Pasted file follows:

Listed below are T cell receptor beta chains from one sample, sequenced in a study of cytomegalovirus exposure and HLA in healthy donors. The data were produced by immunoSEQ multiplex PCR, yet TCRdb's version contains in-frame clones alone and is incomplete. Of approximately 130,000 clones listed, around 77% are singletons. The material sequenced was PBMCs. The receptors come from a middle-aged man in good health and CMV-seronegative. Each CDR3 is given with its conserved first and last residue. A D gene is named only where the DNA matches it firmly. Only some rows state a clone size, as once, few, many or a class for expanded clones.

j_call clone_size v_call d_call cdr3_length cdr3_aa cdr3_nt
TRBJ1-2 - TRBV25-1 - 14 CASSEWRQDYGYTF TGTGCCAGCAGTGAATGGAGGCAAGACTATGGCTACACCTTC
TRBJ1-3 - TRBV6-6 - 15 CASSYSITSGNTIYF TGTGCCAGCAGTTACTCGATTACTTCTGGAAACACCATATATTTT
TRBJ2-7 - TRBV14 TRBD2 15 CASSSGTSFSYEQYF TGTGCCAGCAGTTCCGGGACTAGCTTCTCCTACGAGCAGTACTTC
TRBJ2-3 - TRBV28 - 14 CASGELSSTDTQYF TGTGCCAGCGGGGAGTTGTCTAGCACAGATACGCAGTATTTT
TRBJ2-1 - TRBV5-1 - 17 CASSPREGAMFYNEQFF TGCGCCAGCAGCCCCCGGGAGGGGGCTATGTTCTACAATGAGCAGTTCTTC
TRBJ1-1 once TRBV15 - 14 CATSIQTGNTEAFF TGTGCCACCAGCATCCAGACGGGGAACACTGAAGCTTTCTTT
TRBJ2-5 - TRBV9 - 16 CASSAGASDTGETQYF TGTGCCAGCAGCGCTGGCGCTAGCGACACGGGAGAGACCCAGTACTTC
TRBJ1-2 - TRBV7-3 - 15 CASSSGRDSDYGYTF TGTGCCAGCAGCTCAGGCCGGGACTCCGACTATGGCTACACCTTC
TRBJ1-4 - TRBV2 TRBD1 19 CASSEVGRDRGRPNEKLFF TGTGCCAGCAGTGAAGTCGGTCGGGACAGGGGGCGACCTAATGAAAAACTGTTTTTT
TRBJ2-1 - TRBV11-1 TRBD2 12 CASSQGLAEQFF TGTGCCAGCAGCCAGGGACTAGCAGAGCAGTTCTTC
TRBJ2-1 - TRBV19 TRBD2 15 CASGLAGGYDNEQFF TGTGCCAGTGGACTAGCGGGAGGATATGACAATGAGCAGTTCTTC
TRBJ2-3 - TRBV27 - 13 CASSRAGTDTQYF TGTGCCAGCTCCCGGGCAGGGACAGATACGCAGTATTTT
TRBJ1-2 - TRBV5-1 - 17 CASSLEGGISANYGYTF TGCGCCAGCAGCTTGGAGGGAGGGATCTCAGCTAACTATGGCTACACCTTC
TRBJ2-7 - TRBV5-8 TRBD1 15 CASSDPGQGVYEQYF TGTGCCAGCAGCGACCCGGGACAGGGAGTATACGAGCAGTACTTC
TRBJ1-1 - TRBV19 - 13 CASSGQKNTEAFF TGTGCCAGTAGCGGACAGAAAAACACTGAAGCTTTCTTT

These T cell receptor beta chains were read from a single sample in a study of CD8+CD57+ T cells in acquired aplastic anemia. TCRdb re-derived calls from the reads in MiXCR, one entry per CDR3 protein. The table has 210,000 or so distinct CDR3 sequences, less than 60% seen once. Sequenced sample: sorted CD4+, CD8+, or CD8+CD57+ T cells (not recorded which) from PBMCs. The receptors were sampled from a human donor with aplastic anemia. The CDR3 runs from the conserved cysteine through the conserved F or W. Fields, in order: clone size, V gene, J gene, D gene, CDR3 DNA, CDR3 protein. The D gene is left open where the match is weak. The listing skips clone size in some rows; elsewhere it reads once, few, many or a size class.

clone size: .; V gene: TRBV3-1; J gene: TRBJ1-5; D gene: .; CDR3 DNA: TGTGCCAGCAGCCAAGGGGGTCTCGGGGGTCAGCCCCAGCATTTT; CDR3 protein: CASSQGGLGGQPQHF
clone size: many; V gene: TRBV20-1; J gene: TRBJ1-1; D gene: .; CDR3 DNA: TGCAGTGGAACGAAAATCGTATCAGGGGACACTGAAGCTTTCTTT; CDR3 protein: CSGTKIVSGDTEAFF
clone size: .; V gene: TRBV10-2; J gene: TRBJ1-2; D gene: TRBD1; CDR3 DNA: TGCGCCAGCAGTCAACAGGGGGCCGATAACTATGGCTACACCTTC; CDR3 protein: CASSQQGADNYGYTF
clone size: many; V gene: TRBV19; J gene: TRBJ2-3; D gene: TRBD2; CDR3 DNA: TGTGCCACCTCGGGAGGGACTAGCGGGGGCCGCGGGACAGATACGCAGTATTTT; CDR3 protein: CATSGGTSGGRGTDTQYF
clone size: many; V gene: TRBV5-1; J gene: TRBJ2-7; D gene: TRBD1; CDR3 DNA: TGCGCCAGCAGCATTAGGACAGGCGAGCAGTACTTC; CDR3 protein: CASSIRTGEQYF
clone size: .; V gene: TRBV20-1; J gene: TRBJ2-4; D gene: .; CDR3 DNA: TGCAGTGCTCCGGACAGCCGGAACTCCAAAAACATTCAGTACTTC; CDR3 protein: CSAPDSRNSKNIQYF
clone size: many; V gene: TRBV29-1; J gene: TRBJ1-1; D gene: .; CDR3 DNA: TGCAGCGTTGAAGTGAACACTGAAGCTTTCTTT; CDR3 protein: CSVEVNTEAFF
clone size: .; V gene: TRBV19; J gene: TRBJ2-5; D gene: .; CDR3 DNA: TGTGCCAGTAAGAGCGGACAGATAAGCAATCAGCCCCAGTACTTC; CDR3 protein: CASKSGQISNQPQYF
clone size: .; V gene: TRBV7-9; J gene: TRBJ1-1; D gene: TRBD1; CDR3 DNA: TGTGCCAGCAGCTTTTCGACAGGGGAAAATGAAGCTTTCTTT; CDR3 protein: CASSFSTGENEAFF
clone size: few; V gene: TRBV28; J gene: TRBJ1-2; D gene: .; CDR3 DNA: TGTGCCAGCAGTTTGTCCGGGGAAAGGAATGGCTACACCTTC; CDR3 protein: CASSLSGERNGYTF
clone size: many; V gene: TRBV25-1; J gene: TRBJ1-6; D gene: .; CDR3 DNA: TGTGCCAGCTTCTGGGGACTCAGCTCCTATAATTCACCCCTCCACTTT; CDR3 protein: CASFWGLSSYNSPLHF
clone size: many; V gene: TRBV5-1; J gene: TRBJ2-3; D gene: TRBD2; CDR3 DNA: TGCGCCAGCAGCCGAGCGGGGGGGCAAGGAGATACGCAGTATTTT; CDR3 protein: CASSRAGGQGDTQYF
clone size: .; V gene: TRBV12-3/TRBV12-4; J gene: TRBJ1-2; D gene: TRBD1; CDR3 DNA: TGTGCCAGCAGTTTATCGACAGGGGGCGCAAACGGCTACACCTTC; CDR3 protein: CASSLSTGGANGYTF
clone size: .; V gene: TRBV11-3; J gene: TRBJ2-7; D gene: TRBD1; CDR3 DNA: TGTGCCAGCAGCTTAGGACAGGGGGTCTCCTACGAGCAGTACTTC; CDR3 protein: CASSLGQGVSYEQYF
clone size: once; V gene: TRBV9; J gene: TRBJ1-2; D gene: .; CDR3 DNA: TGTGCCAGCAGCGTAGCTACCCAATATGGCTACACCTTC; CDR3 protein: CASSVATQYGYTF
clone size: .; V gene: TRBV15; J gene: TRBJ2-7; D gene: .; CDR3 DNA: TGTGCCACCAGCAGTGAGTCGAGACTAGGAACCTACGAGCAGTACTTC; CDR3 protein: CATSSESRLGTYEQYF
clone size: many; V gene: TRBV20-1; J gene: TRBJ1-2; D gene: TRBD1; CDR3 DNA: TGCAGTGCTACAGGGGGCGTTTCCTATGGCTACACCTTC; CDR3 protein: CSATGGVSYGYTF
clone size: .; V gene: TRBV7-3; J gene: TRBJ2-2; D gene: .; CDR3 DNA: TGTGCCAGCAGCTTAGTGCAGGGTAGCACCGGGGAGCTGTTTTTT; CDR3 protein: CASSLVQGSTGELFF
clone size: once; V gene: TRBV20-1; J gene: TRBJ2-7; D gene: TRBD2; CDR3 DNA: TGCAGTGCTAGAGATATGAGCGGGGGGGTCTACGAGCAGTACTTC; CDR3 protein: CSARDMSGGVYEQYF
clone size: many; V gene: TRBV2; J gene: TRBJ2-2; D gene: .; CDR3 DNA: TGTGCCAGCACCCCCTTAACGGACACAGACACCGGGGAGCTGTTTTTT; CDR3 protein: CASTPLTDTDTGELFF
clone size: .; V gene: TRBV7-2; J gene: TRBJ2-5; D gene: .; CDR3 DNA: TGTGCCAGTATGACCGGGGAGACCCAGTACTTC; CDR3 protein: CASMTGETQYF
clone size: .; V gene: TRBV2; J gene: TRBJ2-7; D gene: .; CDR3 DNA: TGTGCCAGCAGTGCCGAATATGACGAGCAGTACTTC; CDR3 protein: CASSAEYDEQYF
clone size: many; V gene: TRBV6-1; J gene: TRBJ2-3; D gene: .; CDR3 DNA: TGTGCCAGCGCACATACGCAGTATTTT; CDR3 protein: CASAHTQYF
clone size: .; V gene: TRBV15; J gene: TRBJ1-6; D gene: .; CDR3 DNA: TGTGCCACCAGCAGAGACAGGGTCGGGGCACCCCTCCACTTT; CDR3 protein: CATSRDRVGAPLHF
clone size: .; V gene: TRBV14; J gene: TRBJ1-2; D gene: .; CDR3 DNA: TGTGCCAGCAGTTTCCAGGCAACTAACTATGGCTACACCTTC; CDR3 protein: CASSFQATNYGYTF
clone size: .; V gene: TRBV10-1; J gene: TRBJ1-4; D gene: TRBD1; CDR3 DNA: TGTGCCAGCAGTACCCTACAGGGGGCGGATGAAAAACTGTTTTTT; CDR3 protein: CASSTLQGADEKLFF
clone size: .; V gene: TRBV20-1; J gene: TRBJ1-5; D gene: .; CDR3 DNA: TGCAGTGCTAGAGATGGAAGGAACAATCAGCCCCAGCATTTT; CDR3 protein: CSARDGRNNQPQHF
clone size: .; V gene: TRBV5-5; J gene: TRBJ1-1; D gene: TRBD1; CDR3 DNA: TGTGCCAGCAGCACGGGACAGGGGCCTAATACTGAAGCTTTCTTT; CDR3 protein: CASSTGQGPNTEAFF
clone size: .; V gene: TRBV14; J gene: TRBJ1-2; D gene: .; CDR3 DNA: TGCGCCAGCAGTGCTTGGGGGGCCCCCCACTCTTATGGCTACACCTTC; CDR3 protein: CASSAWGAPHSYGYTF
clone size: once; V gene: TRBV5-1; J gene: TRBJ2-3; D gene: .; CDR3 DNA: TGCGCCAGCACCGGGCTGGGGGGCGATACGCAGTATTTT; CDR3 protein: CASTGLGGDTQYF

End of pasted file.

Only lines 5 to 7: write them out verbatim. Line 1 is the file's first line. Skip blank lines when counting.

TRBJ2-7 - TRBV14 TRBD2 15 CASSSGTSFSYEQYF TGTGCCAGCAGTTCCGGGACTAGCTTCTCCTACGAGCAGTACTTC
TRBJ2-3 - TRBV28 - 14 CASGELSSTDTQYF TGTGCCAGCGGGGAGTTGTCTAGCACAGATACGCAGTATTTT
TRBJ2-1 - TRBV5-1 - 17 CASSPREGAMFYNEQFF TGCGCCAGCAGCCCCCGGGAGGGGGCTATGTTCTACAATGAGCAGTTCTTC